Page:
Travel time Amsterdam-Berlin will be shortened on both sides
Germany wants to further shorten the travel time between Amsterdam and Berlin to 5 hours and 23 minutes by 2030. Dutch State Secretary Stientje van Veldhoven confirms and reacted to this in response to questions from the Dutch parliament about the German plan. For a connection between the two major capitals, the current journey time of 6 hours and 20 minutes has been seen as a shortcoming for a long time.
In the letter, she writes that fellow ministers brought her up to date when they discussed cross-border connections that are included in the Dutch ‘Toekomstbeeld OV’ and German ‘Deutschlandtakt’. “I am very pleased with the shared ambition of the German government to speed up the connection between our two capitals. Most of the route is on German territory, so we need each other to speed up this connection.”
With the Deutschlandtakt, regional and long-distance rail transport in Germany will be improved. The Dutch plan Future of Public Transport mentions international connections such as Groningen – Bremen, Eindhoven – Düsseldorf, the acceleration of the connections to Berlin and Frankfurt and a direct connection The Hague – Eindhoven – Düsseldorf. Not all the projects from the plan for the future of public transport are concrete yet. A prospective cabinet has yet to decide on a number of these.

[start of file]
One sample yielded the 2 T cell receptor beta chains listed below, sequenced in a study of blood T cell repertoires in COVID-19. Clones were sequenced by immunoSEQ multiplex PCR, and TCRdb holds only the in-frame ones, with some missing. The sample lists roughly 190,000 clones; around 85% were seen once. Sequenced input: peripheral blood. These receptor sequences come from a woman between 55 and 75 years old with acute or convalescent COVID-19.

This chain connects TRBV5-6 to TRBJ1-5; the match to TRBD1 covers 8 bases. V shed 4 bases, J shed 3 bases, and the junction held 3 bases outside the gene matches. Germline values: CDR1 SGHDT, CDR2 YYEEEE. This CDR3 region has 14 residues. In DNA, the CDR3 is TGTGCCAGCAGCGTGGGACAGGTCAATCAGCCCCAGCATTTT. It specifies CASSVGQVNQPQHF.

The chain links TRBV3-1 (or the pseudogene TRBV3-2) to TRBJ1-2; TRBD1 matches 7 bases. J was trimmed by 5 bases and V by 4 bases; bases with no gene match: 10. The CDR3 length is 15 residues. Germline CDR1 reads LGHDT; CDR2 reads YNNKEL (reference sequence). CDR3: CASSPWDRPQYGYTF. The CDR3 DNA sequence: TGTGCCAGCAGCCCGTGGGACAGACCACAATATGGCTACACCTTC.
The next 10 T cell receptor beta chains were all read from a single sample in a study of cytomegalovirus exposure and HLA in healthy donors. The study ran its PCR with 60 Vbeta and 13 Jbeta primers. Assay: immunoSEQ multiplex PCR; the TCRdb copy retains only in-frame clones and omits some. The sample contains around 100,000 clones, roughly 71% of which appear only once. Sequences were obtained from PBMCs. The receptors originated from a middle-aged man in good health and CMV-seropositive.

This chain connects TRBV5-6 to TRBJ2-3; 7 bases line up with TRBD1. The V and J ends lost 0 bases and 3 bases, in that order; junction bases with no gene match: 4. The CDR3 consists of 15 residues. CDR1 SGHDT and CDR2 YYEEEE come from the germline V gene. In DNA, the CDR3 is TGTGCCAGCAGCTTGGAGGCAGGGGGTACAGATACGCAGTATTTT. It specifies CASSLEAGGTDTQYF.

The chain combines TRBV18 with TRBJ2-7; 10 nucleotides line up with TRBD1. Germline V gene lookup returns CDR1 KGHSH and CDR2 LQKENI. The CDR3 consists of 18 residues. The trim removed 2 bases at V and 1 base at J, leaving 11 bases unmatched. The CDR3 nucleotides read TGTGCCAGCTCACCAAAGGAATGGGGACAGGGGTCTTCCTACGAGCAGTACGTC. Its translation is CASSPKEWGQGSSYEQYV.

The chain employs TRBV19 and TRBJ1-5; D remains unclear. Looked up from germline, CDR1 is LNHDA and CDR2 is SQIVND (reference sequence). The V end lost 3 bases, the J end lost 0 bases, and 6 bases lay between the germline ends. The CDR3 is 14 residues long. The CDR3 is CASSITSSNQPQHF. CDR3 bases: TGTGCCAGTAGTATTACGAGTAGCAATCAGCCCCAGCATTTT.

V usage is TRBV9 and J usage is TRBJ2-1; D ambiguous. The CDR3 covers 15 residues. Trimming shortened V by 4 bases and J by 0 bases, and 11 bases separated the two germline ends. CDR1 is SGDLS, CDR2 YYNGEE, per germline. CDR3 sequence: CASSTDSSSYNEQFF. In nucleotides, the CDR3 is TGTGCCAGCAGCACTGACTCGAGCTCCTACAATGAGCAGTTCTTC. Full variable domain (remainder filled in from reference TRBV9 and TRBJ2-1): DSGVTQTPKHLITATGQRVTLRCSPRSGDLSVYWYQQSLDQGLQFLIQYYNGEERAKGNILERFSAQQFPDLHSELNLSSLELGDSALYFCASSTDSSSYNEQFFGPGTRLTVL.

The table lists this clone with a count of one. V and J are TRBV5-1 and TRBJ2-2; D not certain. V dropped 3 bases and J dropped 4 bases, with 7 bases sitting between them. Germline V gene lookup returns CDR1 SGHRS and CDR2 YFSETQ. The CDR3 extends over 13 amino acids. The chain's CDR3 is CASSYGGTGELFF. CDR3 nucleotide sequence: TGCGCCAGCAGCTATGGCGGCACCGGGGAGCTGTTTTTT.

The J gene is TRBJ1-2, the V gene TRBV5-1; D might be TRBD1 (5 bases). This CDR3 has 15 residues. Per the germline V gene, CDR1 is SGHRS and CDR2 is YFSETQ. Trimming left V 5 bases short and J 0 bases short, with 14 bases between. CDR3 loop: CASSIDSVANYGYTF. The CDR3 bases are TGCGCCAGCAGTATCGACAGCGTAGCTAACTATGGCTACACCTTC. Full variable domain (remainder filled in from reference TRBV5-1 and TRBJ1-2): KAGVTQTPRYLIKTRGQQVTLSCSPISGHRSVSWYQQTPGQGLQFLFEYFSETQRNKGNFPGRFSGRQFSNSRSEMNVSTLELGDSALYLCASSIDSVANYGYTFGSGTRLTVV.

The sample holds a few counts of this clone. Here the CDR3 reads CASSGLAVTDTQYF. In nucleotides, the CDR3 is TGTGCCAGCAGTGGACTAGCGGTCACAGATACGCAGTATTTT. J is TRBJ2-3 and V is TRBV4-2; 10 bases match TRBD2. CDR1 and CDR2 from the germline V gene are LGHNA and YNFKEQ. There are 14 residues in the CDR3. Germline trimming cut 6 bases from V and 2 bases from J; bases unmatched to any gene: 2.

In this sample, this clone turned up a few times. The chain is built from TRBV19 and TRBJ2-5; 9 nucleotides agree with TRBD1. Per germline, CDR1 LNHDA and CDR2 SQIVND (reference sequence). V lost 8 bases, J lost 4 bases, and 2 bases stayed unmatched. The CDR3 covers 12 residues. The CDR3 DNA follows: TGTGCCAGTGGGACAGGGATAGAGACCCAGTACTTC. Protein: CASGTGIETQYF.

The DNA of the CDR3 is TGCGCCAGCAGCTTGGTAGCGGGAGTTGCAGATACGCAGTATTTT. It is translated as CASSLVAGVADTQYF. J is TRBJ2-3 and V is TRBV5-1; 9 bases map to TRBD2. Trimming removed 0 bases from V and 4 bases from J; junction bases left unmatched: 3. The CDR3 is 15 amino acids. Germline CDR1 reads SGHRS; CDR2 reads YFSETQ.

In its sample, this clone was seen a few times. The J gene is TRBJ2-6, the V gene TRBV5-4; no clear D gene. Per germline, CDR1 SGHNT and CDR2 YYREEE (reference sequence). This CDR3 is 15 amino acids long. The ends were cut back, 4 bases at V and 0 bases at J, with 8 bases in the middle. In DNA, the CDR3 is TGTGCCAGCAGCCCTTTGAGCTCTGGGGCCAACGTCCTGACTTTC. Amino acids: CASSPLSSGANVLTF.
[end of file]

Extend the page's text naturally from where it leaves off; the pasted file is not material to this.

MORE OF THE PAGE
Acceleration connection to Berlin
According to Van Veldhoven, the accelerations of train services in 2024 and 2030 are the result of the cooperation between the two countries and are not mutually exclusive. At the moment, the travel time between Amsterdam and Berlin is still six hours and twenty minutes. In 2024 it can then be shortened by about half an hour. In 2030, the travel time is expected to be reduced to 5 hours and 23 minutes.
Van Veldhoven reports that modifications to the infrastructure on the Dutch side will increase the robustness and speed of the track between Dutch cities Deventer, Hengelo and the German border. This ensures that the train service will soon fit better into the timetables on both sides of the border. “These measures are robust and useful for possible further acceleration of the connection in the future, as proposed in Deutschlandtakt with an acceleration of another half hour on the same route after 2030.”
Open access market survey
The State Secretary indicates in her letter that various routes are being considered in order to accelerate in the long term, including Utrecht – Arnhem (with or without transfer in Germany), via Zwolle or via Amersfoort. This option connects to the HSL network in Germany and is part of Deutschlandtakt. “The route options via Zwolle and Amersfoort can benefit from the possible extra acceleration in Germany.” She reports that the route options for the long term are being further investigated.
Van Veldhoven refers to the market survey that is currently being conducted into international rail connections via open access. This concerns both long-distance and short-distance cross-border connections as part of the main rail network concession. There is also a broader look at the potential of other international connections to and from the Netherlands. “This potential also includes the Amsterdam – Hamburg connection and the question of whether there are carriers who can and want to offer the connection.” She expects to be able to share the first results of the market survey before the summer.
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